Aaron: What brought you to DC?
Josh: I knew that upon graduating from the University of Maryland in 2003, that I would want to stay close by and not return to the diaspora’s Jewish homeland better known as 5 Towns, Long Island. I got accepted into a Master’s in Education program at Trinity University and started taking night classes while working at the Charles E. Smith Jewish Day School during the day. I have since taken up residence in Bethesda, I have been teaching for the Montgomery County Public Schools for 7 years, and I was able to convince my parents to move just 20 minutes away in Gaithersburg. The rest is history.
Aaron: How have you gotten involved in the Jewish community?
Josh: It wasn’t until going on the first DC community Birthright trip in 2005 and then going on to staff a Birthright trip a couple of years later that my appreciation and passion for Jewish community, or kehila, was developed. With the amazing partnership of the professional staff at the Jewish Federation of Greater Washington, I immediately got involved in Jewish communal work and in time took on leadership positions with such cornerstone programs as Birthright Israel NEXT and the Reverse Mifgash. When seeing how such programs have gone on to shape not only the young Jewish community in DC, but also my own life, I was so hooked. Since then, I have had the privilege of being a part of some of Federation’s most impactful programs and committees such as the Birthright Alumni Leadership Mission, the Israel Engagement Committee, NEXUS and NEXUS Next-step, the overall Young Leadership division of JFGW, and most recently Good Deeds Day. Finally, after being an observing member on the board at Capital Camps and Retreat Center, I figured that there was no better way to spend my summers than to go back to Jew camp. Being the Kaufmann village leader for 8th and 9th graders at Capital Camps during this past summer completely redefined my understanding of kehila and the significant role that camp plays in a child’s life. It looks like I’m going to be a Jew Camper for life!!!
Aaron: What’s your favorite memory from one of your Israel trips?
Josh: Almost an impossible question to answer since I love every moment that I am there. There is something about that moment on Birthright when the bus starts rolling and you manage to escape the emotional whirlwind ensuing around you to look outside the window and let reality hit that you’re actually in this place. Eretz Yisrael!! You feel something hit you; a feeling who’s origin and cause is unknown, but you know it comes in the form of a connection. I also love shopping on an early Friday afternoon in Mahane Yehuda, a little shuk in the center of Jerusalem. A buddy of mine lived in an apartment right above the egg stand. One day we had lunch and some hookah on his roof and just watched the influx of shoppers whose only goal is to get the best prices on their food for the upcoming Sabbath. I was mesmerized by the hodgepodge of the market’s more than 250 vendors selling fresh fruits and vegetables, baked goods, fish, meat and cheeses, nuts and seeds, spices, wines and liquors, clothing, Judaica, etc. The pushing, screaming, sampling, bargaining, and just the daily conversing among neighbors with very similar agendas. To me, that’s Israeli culture at its finest.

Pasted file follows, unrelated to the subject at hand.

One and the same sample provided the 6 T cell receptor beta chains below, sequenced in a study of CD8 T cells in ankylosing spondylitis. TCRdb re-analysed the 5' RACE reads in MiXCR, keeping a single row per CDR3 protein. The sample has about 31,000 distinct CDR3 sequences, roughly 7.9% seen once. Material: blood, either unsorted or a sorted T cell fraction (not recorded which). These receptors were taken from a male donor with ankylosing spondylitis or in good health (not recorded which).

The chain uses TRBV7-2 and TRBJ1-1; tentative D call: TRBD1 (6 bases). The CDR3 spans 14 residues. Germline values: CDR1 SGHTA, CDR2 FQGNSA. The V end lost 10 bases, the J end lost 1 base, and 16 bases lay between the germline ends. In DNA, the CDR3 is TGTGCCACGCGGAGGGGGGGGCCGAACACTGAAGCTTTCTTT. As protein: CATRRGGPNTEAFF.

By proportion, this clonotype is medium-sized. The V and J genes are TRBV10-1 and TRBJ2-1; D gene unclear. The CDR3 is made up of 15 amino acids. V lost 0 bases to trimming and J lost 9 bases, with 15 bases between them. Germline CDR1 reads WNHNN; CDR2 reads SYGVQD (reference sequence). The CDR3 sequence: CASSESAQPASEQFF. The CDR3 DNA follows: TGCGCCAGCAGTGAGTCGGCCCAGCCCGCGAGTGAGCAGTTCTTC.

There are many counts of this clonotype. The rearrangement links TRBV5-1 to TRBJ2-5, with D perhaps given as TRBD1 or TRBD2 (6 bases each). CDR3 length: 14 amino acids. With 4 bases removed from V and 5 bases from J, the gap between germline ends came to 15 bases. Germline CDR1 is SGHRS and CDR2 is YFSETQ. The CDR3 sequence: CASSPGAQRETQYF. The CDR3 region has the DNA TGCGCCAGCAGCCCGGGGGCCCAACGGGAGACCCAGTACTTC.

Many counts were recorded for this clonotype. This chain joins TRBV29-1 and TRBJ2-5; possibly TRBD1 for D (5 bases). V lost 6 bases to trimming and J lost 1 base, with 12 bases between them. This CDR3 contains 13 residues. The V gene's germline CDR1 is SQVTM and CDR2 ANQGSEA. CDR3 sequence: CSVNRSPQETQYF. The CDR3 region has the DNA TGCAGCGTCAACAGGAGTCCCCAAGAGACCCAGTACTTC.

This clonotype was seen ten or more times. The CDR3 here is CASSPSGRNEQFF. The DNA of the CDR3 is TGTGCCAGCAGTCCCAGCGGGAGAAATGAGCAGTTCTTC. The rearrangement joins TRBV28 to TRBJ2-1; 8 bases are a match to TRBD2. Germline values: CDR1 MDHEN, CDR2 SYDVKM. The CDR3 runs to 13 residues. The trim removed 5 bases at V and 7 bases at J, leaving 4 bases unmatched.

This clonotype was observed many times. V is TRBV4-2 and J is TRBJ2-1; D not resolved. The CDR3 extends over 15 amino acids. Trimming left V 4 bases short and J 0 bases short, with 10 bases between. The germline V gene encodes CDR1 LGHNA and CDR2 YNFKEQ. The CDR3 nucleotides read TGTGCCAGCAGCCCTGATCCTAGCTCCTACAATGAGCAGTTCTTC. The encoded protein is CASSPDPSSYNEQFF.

Aaron: Registration for Good Deeds Day is open now. Can you tell us more about the day?
Josh: Oh my, what a day it is. Basically, Good Deeds Day is an annual celebration of good deeds. GDD was initiated in 2007 by Israeli businesswoman and philanthropist, Shari Arison, as an annual day of mitzvah. All over the world, hundreds of thousands choose to volunteer and help others, putting into practice the simple idea that every single person can do something good, be it large or small, to improve the lives of others and positively change the world. In 2012, Good Deeds Day was the biggest ever: some 250,000 Israelis and thousands more worldwide joined in to do a good deed for others. In Israel alone, nearly all local authorities, some 584 schools, 121 teen groups, 200 military units, and 330 business companies volunteered, participating in a wide range of Good Deeds Day projects. Over 3,600 projects were organized for Good Deeds Day 2012, including painting homes of senior citizens, cleaning beaches and parks, renovating community centers, and creating public gardens. Last year alone, more than 150,000 volunteers from the Greater DC area participated. I feel so honored to be co-chairing this year’s GDD with my amazing mentor Robert Burman. Because of our extraordinary success last year, Shari Arison has decided to come to our community and showcase our work as the model for the program. This day will offer our entire community a variety of hands-on volunteer projects where they can roll up their sleeves and make an impact. Whether you want to play bingo with senior citizens, make sandwiches for members of our community, or prepare packages for sick children, there’s a variety of projects available in DC, MD, and NoVA—find one that is meaningful for you! Join us on March 10, 2013 because YOU are the best gift anyone could ask for! Registration opened January 10.
Aaron: Who is the coolest Jew?
Josh: Moses, Sammi Davis Jr., and Avital Ingber (in no particular order).
Aaron: Finish the sentence: When the Jews gather…
Josh: Shidduchs are made.